Considering pyridazine and pyrazine molecules, I am asked to say if I can distinguish one from the other in a sample.

I supposed that is possible because pyrazine belongs to D2h and so it has the inversion center. Thus, in IR spectroscopy I can appreciate the antisymmetric stretching while in Raman I can identify the total-symmetric ones.

Then I am asked to say if this spectroscopic technique allows me to predict quantitive results. and how?

This question floored me because I have never done spectroscopic experience!

  • $\begingroup$ You'd use relative peak intensities somehow. Very common technique in spectroscopy. Pyridazine has peak about 1300 webbook.nist.gov/cgi/cbook.cgi?ID=C289805&Mask=80#IR-Spec and pyrazine has peak about 900 for example webbook.nist.gov/cgi/cbook.cgi?ID=C290379&Mask=80#IR-Spec $\endgroup$
    – MaxW
    Feb 10 '17 at 22:12
  • $\begingroup$ How can identify which oscillation frequency is related to nth normal mode? For example in the pyrazine there are two total symmetric CH stretching: it is expected to find them in 3000cm^-1 region but I don't know how can I relate a particular frequency to a particular mode $\endgroup$
    – mickeymar
    Feb 10 '17 at 22:13
  • $\begingroup$ Assigning particular peaks to particular modes is the subject for a book. You have to use not only the position of the peaks but their relative intensity as well. Also you have to assign all the peaks to be sure what is going on. $\endgroup$
    – MaxW
    Feb 10 '17 at 22:19
  • $\begingroup$ Can you use any kind of spectroscopy? What about proton or carbon NMR? $\endgroup$
    – Zhe
    May 12 '17 at 22:08

You need to understand some details of using point group tables. The pyrazine belongs to $\ce{D_{2h}}$ point group and pyridazine belongs to $\ce{C_{2v}}$

In the third column of the point group are found x, y, z which are used to identify dipole transitions, e.g. vibrational symmetries that can exhibit IR transitions and in the fourth $x^2, z^2, xz$ etc. which are used to identify Raman transitions. If there is a squared term in column 4 and in the top line of the table (totally symmetric representation) labelled $\ce{A_g, A_1}$ then a Raman transition is totally polarised. Raman transitions from other symmetry species vibrations are not fully polarised. (Ignore the $\ce{R_x, R_y,R_z}$ they do not refer to IR or Raman transitions)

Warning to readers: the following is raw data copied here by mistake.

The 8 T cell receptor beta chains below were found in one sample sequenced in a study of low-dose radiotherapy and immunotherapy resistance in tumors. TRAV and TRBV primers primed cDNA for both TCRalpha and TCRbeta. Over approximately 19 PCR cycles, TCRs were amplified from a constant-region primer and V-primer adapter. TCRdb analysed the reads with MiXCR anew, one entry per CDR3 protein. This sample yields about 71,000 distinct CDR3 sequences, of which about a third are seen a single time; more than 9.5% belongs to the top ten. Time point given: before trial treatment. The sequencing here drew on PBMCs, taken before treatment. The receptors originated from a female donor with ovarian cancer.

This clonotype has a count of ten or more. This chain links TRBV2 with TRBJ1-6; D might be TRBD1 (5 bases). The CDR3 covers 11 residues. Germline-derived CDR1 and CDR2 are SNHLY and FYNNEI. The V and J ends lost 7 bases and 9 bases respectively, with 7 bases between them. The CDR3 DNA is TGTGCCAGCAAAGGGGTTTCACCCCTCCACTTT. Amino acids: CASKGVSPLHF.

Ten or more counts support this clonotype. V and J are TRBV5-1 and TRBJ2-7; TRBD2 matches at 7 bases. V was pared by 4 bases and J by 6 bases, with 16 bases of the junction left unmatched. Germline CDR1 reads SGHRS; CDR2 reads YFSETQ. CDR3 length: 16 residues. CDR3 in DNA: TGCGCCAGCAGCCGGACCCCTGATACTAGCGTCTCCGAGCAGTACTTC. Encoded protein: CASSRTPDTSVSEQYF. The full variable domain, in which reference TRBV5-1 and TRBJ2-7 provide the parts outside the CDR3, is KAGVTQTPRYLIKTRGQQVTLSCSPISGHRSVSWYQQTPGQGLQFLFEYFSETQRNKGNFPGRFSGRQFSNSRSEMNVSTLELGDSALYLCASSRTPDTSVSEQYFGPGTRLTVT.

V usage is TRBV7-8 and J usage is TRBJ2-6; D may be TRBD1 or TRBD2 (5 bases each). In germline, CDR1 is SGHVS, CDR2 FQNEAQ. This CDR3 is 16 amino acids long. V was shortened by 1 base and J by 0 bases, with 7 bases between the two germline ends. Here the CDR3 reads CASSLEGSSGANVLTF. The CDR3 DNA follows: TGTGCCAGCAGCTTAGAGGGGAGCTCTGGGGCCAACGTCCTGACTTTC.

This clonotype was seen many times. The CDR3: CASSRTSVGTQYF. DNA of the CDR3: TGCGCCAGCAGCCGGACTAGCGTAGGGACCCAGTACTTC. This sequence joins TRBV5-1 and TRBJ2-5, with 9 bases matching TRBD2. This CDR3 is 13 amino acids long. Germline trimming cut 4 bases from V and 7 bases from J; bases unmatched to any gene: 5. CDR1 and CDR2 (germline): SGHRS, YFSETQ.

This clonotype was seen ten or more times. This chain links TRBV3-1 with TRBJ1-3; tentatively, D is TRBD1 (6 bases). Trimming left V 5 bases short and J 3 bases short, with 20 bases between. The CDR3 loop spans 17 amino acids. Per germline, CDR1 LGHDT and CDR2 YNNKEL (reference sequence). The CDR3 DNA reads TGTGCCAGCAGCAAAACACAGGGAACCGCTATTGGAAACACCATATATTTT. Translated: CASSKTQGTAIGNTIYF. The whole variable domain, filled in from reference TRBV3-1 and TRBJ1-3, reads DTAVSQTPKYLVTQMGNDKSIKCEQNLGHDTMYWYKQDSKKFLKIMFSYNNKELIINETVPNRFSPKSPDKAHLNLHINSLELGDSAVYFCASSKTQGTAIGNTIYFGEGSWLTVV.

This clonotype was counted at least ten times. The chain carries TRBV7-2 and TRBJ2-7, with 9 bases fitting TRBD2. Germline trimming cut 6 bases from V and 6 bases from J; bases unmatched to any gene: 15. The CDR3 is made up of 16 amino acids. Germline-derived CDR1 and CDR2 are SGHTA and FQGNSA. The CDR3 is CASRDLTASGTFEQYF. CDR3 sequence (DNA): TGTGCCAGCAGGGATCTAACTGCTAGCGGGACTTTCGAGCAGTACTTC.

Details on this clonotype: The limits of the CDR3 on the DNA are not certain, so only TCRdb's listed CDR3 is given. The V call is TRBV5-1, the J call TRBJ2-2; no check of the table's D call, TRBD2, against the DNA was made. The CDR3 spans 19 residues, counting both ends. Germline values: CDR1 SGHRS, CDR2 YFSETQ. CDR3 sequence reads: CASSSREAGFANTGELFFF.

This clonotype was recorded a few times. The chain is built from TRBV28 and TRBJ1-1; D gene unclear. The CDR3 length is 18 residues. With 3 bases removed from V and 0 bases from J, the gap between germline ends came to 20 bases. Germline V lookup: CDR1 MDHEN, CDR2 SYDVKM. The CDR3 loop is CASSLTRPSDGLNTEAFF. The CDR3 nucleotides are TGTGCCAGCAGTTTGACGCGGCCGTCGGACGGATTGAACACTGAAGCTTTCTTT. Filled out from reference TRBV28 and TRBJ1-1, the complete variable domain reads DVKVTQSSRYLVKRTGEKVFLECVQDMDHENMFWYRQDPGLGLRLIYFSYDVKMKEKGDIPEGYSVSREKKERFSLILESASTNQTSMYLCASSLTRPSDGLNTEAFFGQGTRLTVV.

The point groups are shown below

c2v d2h

In $\ce{C_{2v}}$ all vibrational species $\ce{A_1}$ etc. can have Raman transitions but in the IR the $A_2$ does not have an IR transition, no x, x, z in column 3. The other three types of vibrations could have both IR and Raman transitions. In the $\ce{D_{2h}}$ you can see that, because of the centre of inversion, Raman and IR vibrational transitions are mutually exclusive (compare symmetry species of $x^2, xy$ etc. with x, y, z ) because there is no vibration with a symmetry species that can generate both IR and Raman transitions.

Thus, with your compounds, the one with $\ce{C_{2v}}$ symmetry will have IR and Raman transitions with the same frequency, but for the $\ce{D_{2h}}$ compound there should be no common IR and Raman frequencies.

(See the answer to this question Understanding group theory easily and quickly more details on using point groups)

  • $\begingroup$ Thank you very much! But I'd like principally to know if I can associate a particular frequency to a particular mode just looking the spectrum (without the help of the tables in book). $\endgroup$
    – mickeymar
    Feb 11 '17 at 12:07
  • $\begingroup$ Not really, but as a rule of thumb, the asymmetric stretches have highest frequency then symmetric stretches, then bends at lower frequency. There are rules also for particular groups such as C=O, CN, OH, NH etc. that I'm sure you will be familiar with and that are very useful when identifying compounds. $\endgroup$
    – porphyrin
    Feb 13 '17 at 9:22

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